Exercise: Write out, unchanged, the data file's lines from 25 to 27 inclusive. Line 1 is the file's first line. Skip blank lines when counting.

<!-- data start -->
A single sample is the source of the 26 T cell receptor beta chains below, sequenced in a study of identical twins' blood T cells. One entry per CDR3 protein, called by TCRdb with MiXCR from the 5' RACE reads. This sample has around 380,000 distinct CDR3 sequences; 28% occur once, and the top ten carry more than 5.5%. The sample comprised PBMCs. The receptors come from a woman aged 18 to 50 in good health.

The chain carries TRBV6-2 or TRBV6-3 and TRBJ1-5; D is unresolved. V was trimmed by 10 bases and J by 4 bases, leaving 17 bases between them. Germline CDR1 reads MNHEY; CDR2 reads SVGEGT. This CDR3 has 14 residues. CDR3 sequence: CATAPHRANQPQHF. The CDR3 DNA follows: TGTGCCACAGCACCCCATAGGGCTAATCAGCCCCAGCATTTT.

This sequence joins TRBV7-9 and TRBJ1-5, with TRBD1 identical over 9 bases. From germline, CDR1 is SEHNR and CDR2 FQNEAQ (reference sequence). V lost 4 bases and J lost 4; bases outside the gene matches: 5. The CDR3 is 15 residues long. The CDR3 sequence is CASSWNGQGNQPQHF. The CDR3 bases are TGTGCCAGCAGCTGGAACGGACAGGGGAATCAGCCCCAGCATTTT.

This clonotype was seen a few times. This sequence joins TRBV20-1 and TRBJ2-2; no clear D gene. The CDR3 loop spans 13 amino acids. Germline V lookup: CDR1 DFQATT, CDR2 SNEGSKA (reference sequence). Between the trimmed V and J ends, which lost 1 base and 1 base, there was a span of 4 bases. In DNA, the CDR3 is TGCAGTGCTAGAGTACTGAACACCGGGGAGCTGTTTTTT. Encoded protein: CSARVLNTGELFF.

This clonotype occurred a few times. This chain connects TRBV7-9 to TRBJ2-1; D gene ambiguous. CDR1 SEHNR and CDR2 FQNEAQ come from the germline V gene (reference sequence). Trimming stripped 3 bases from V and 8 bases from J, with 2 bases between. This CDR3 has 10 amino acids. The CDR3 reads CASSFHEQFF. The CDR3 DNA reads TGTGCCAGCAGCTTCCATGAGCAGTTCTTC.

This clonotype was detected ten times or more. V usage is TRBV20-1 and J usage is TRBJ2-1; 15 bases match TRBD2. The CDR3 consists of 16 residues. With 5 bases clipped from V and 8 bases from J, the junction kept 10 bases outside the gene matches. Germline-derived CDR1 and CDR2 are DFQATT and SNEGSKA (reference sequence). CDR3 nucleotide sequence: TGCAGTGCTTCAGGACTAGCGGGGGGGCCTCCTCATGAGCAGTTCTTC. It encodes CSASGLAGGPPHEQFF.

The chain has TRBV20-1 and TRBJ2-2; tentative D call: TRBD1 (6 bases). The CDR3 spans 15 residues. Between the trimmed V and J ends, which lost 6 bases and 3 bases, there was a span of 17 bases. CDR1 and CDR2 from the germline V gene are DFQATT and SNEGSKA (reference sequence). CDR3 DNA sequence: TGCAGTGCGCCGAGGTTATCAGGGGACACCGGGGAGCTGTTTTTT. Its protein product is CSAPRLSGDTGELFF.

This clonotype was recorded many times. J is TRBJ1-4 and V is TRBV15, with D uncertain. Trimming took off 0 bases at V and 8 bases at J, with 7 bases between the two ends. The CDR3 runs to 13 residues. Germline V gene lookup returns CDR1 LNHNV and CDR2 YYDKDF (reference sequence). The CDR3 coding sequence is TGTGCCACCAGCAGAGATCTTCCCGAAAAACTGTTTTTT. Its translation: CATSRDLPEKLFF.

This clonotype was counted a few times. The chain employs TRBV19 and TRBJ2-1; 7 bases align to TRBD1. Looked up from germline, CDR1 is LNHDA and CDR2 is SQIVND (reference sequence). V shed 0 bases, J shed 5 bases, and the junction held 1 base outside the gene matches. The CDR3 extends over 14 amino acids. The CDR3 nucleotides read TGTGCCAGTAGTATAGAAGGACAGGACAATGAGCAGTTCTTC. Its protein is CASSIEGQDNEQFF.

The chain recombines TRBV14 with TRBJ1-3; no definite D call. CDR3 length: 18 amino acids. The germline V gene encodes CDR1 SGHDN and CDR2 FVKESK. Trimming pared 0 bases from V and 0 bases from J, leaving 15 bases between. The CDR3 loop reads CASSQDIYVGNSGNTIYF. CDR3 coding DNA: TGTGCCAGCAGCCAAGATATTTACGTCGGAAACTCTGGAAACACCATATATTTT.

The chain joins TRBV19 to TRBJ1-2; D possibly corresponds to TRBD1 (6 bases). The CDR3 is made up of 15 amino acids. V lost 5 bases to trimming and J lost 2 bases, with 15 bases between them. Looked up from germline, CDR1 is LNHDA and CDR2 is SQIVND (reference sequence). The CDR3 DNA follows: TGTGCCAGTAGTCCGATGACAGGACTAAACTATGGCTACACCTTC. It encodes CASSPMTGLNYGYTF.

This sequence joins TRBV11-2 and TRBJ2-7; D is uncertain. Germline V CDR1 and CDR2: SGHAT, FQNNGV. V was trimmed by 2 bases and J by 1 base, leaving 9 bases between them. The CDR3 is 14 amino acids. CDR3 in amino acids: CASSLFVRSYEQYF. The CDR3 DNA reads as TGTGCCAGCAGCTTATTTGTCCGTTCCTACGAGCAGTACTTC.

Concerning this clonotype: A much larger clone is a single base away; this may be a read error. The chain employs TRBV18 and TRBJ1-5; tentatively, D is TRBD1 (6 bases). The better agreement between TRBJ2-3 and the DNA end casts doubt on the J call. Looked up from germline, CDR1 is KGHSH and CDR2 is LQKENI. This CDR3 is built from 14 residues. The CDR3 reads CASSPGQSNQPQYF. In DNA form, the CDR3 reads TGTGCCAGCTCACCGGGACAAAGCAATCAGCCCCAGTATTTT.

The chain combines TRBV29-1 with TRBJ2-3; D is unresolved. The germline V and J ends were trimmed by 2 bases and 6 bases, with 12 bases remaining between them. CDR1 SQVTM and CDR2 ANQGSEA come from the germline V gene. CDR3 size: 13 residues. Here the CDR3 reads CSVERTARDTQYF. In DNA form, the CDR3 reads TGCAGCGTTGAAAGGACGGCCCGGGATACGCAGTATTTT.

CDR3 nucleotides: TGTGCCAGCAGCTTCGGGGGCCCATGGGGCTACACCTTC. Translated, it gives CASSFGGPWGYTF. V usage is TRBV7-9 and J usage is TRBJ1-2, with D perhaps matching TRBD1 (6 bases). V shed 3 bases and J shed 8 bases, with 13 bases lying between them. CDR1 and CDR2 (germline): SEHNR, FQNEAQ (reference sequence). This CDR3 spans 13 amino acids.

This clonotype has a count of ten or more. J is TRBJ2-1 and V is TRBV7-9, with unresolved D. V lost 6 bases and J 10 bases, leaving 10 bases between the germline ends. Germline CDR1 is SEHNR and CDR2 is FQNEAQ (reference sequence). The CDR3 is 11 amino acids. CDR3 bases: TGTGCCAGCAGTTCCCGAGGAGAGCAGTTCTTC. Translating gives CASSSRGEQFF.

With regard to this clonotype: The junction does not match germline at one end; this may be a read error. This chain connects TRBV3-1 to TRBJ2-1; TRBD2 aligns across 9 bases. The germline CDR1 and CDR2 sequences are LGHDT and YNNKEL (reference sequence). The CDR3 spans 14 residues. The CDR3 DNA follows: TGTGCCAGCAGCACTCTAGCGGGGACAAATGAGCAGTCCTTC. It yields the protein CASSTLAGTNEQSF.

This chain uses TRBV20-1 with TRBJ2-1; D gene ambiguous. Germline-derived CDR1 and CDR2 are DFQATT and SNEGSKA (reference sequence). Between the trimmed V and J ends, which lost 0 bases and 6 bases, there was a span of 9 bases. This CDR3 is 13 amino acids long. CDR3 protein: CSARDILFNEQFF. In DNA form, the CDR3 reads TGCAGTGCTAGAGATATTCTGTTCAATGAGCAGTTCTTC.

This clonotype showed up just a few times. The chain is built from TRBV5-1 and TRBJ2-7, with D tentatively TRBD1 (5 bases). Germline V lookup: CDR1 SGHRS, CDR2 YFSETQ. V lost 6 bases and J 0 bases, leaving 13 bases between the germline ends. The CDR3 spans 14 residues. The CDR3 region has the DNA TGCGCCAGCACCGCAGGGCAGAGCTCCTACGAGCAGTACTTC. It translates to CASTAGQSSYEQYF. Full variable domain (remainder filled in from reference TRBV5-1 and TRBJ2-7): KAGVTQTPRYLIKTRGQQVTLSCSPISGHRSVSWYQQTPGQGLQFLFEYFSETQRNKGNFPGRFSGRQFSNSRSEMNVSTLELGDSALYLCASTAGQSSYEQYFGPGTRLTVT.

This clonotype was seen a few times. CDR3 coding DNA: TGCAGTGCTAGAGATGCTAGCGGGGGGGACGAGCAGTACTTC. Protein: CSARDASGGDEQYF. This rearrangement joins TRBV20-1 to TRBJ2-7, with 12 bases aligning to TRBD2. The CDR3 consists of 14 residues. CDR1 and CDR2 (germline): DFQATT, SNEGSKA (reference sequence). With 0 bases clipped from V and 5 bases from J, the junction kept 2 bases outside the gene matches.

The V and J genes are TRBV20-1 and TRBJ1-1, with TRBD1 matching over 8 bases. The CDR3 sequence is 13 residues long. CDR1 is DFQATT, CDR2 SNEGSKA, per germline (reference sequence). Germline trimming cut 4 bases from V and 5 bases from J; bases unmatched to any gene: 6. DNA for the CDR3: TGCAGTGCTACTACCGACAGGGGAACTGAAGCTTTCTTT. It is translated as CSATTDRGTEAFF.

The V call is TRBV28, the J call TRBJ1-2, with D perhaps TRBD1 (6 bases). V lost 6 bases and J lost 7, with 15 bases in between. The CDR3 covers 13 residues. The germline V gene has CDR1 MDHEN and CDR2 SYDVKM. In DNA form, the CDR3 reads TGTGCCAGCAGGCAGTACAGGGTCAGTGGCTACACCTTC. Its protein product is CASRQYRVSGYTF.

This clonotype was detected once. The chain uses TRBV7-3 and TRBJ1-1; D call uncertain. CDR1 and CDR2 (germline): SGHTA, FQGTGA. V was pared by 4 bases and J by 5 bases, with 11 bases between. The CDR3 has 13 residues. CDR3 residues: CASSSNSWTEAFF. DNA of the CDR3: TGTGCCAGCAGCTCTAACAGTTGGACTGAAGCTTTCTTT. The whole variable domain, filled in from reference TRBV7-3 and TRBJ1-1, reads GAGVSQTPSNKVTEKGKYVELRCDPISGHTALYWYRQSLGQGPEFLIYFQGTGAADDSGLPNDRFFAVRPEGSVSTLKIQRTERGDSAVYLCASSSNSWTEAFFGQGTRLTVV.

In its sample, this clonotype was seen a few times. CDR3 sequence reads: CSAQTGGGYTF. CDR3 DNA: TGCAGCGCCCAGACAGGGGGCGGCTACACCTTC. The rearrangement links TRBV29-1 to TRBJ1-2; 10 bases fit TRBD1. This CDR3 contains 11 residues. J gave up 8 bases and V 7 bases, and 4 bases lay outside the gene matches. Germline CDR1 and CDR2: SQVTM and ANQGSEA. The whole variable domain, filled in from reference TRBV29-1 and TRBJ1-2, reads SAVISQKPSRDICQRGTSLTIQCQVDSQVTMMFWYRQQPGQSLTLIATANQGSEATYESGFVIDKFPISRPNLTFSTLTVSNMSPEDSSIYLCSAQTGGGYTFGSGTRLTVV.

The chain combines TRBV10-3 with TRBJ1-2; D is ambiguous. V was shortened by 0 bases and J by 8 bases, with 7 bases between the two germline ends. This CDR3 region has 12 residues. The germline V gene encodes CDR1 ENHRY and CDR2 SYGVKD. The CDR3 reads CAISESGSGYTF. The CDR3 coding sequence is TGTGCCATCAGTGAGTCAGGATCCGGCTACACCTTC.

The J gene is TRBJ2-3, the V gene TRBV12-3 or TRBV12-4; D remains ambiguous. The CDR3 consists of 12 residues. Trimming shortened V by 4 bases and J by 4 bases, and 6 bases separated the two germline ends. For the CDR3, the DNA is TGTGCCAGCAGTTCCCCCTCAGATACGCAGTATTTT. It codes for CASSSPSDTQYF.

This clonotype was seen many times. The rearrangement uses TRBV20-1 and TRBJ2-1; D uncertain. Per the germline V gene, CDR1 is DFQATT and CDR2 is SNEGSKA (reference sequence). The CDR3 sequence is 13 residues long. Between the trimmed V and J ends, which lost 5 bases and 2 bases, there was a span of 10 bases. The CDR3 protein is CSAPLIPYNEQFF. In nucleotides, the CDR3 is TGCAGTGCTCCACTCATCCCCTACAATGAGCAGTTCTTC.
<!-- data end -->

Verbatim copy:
The chain combines TRBV10-3 with TRBJ1-2; D is ambiguous. V was shortened by 0 bases and J by 8 bases, with 7 bases between the two germline ends. This CDR3 region has 12 residues. The germline V gene encodes CDR1 ENHRY and CDR2 SYGVKD. The CDR3 reads CAISESGSGYTF. The CDR3 coding sequence is TGTGCCATCAGTGAGTCAGGATCCGGCTACACCTTC.

The J gene is TRBJ2-3, the V gene TRBV12-3 or TRBV12-4; D remains ambiguous. The CDR3 consists of 12 residues. Trimming shortened V by 4 bases and J by 4 bases, and 6 bases separated the two germline ends. For the CDR3, the DNA is TGTGCCAGCAGTTCCCCCTCAGATACGCAGTATTTT. It codes for CASSSPSDTQYF.

This clonotype was seen many times. The rearrangement uses TRBV20-1 and TRBJ2-1; D uncertain. Per the germline V gene, CDR1 is DFQATT and CDR2 is SNEGSKA (reference sequence). The CDR3 sequence is 13 residues long. Between the trimmed V and J ends, which lost 5 bases and 2 bases, there was a span of 10 bases. The CDR3 protein is CSAPLIPYNEQFF. In nucleotides, the CDR3 is TGCAGTGCTCCACTCATCCCCTACAATGAGCAGTTCTTC.